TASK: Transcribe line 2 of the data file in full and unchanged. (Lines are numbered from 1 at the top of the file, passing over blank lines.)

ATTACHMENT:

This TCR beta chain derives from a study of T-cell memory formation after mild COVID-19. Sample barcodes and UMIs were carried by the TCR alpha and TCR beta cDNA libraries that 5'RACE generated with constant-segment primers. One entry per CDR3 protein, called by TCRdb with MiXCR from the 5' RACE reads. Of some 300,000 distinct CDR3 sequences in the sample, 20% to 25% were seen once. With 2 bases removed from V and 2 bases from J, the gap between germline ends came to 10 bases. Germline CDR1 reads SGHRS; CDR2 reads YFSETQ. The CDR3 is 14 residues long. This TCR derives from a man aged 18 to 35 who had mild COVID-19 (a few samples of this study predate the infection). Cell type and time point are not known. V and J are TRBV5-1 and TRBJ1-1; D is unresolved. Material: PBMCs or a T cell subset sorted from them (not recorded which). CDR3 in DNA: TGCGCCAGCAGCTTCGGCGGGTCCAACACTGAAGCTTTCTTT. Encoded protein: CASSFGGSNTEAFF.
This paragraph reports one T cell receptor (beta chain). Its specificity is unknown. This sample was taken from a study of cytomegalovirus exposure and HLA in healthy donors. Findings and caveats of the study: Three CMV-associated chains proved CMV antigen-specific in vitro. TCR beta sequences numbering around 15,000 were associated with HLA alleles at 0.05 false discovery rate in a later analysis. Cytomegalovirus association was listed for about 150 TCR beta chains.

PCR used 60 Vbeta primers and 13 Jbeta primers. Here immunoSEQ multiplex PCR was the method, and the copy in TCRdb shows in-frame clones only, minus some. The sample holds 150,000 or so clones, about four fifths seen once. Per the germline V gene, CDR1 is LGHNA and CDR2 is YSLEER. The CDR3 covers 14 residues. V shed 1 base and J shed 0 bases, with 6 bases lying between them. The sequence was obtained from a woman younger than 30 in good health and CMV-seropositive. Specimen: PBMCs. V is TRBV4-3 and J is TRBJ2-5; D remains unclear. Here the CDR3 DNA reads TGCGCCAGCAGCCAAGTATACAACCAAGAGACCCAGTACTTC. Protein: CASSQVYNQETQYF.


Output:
This paragraph reports one T cell receptor (beta chain). Its specificity is unknown. This sample was taken from a study of cytomegalovirus exposure and HLA in healthy donors. Findings and caveats of the study: Three CMV-associated chains proved CMV antigen-specific in vitro. TCR beta sequences numbering around 15,000 were associated with HLA alleles at 0.05 false discovery rate in a later analysis. Cytomegalovirus association was listed for about 150 TCR beta chains.